The issue is that the house was your husband's homestead, and there are special rules regarding the disposition of the homestead upon death.

    You need to see an attorney, and if they don't bring up the homestead issue, you need to see a different attorney.

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  • Florida homestead property

    Is it possible to have a homestead property become titled to a trust by the owner use of a quit claim deed effective at the owner's death and then have the owner make a trustee's distributive deed made out to certain heirs of choice also effec...

    David’s Answer

    The problem is that in certain circumstances, your Homestead is not subject to devise. If you have a surviving spouse or minor children, then there will be issues with regards to the "certain heirs of choice."

    Disclaimer: This isn't legal advice. This is free. You pay for legal advice.

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  • If my husband dies without a will and he has large credit card debts can they put a lien on the house which is in both our name?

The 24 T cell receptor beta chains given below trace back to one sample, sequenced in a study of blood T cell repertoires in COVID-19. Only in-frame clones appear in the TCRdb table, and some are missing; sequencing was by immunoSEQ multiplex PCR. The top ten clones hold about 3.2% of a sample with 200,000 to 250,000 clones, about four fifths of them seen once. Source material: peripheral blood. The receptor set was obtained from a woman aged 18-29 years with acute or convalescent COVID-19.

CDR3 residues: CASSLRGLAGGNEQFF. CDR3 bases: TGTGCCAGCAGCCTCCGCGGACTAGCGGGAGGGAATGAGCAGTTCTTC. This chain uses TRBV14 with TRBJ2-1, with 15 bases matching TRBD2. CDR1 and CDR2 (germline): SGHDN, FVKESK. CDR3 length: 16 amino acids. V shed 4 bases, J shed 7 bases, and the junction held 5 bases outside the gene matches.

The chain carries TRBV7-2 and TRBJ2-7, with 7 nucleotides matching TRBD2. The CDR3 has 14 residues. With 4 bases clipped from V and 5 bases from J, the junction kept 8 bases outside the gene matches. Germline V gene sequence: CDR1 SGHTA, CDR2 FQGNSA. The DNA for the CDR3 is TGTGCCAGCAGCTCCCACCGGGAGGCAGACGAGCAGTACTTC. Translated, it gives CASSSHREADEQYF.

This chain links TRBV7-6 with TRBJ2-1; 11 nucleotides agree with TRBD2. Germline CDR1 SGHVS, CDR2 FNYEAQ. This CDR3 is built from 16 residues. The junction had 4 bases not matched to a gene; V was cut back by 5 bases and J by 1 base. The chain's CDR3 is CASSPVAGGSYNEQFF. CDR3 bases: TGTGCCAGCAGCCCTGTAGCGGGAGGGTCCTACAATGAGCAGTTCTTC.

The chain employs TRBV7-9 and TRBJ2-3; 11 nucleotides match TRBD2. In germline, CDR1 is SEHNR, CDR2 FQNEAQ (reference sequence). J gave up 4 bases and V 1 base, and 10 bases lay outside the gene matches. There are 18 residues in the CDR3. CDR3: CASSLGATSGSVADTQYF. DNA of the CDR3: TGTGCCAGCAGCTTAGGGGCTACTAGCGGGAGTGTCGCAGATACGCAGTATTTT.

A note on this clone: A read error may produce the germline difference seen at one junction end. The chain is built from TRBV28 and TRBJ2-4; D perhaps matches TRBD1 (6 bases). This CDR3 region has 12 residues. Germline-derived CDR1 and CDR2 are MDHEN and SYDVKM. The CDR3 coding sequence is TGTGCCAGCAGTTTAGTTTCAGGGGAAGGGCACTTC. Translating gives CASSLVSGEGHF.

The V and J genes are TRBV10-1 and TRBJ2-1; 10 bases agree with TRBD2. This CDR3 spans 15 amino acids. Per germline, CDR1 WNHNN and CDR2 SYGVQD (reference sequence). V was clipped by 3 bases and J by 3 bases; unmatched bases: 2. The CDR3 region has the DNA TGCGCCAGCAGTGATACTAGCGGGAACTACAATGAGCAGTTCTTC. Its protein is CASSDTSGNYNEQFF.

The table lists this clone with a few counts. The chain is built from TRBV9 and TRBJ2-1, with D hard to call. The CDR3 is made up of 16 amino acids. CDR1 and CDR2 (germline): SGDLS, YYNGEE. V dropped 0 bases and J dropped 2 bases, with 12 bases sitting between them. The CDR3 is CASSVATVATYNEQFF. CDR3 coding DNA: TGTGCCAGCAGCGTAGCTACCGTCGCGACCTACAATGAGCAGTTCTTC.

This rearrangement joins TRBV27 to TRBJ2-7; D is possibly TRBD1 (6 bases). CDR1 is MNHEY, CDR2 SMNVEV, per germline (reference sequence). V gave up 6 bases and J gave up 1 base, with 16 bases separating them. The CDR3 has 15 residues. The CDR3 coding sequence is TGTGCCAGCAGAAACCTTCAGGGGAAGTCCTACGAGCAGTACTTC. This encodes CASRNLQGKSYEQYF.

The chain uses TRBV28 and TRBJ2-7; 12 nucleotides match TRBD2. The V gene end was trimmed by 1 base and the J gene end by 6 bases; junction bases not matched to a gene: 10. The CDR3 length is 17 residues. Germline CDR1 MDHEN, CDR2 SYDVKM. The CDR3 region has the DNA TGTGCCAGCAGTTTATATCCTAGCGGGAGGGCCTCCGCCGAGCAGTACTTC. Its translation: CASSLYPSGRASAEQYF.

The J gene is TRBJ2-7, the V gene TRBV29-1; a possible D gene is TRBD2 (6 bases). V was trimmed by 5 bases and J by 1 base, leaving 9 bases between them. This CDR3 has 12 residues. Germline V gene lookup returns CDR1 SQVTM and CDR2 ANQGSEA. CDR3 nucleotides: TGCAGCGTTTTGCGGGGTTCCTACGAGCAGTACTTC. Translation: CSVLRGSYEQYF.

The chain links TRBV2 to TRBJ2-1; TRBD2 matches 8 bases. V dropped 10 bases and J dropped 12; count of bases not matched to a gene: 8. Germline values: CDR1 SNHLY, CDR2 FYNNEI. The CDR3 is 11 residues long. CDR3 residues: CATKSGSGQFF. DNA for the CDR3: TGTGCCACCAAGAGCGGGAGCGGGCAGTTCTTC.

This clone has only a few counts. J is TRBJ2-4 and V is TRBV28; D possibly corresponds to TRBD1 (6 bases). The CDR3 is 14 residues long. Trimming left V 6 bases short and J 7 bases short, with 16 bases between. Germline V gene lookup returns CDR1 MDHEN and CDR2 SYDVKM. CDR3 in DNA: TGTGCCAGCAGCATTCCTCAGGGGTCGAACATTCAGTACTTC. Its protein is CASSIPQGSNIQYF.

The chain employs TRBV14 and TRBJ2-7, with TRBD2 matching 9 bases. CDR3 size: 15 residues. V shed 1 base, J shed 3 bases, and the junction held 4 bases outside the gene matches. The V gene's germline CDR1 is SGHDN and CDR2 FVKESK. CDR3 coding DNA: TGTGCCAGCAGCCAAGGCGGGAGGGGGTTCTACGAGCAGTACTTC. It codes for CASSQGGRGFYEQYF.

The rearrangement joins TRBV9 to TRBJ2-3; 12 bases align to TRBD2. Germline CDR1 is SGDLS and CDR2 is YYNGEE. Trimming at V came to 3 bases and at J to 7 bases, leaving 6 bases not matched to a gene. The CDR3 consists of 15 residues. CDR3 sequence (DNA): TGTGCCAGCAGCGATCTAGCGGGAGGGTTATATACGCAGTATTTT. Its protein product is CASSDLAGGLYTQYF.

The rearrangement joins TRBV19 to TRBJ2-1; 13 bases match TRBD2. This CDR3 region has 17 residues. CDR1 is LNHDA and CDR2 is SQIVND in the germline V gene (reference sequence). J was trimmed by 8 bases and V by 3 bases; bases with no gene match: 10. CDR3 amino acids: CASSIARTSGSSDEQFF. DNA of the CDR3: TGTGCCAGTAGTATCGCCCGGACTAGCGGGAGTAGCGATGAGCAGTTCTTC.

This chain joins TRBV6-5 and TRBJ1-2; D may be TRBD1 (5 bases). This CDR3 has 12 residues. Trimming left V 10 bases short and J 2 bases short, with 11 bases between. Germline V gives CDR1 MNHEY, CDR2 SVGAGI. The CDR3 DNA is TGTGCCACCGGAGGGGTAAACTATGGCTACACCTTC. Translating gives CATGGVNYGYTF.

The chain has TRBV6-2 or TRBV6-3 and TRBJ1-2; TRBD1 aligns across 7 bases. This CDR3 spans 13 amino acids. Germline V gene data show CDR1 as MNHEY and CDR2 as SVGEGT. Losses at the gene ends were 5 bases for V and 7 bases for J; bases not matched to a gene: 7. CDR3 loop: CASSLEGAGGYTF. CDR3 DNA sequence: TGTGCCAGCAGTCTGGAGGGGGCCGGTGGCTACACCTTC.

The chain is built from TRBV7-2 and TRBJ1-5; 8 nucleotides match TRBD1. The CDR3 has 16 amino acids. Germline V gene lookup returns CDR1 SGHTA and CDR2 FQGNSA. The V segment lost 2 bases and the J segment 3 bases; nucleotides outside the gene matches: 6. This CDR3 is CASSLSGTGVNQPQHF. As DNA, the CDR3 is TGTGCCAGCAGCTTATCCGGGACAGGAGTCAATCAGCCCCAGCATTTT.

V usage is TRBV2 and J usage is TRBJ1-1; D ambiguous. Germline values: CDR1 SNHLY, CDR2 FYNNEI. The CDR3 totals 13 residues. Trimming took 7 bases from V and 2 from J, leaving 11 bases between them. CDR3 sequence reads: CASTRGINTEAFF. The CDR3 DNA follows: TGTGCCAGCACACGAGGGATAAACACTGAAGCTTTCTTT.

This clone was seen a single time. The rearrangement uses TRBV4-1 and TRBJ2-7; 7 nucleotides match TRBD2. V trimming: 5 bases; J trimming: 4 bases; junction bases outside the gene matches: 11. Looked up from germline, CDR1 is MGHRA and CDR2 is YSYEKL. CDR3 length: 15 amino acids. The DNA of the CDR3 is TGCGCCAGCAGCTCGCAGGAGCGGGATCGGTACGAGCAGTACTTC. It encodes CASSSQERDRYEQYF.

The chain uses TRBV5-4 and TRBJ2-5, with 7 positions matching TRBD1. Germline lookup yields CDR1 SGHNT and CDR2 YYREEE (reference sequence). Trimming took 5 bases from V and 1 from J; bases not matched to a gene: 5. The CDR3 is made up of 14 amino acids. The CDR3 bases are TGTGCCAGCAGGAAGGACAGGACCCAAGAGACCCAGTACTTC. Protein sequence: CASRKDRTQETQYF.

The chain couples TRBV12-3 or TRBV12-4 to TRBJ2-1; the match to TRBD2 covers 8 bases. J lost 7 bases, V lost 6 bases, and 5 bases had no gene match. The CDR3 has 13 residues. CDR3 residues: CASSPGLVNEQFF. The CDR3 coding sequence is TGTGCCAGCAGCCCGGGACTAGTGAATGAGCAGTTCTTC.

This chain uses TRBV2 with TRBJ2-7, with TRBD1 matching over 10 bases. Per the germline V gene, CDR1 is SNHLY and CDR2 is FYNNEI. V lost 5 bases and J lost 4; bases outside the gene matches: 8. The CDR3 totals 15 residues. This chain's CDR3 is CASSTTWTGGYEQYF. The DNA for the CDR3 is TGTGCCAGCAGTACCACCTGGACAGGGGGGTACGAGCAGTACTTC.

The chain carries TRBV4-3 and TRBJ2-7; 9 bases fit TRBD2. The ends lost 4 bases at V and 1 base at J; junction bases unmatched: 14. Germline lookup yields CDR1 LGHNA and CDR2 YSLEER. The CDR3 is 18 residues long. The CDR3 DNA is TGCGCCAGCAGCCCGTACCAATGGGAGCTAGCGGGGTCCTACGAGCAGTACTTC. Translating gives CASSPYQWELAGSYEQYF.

We live in Florida

    David’s Answer

    • Selected as best answer

    The Florida lawyer has it right. The out of state lawyers are just trying to raise their Avvo score by opining on things that they know nothing about, and are giving wrong answers.

    In Florida, your homestead is not subject to the claims of creditors. Period (except creditors that are tied to the house itself, like the mortgage).

    So whether or not the house was in his name only or both of your names, or even whether he is alive or dead, the credit card companies may not place a lien on the house.

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  • I live in Fl. would like my friend in CT to be executor of my will.

    Can he be executor? I have 3 boys & I know they would be fighting if I chose either one of them. What can I do

    David’s Answer

    There's a reason that lawyers shouldn't answer questions in jurisdictions in which they aren't licensed to practice.

    In Florida, your Personal Representative (which is what we call the executor in Florida) has to be either a relative, or a Florida Resident (who may or may not be a relative).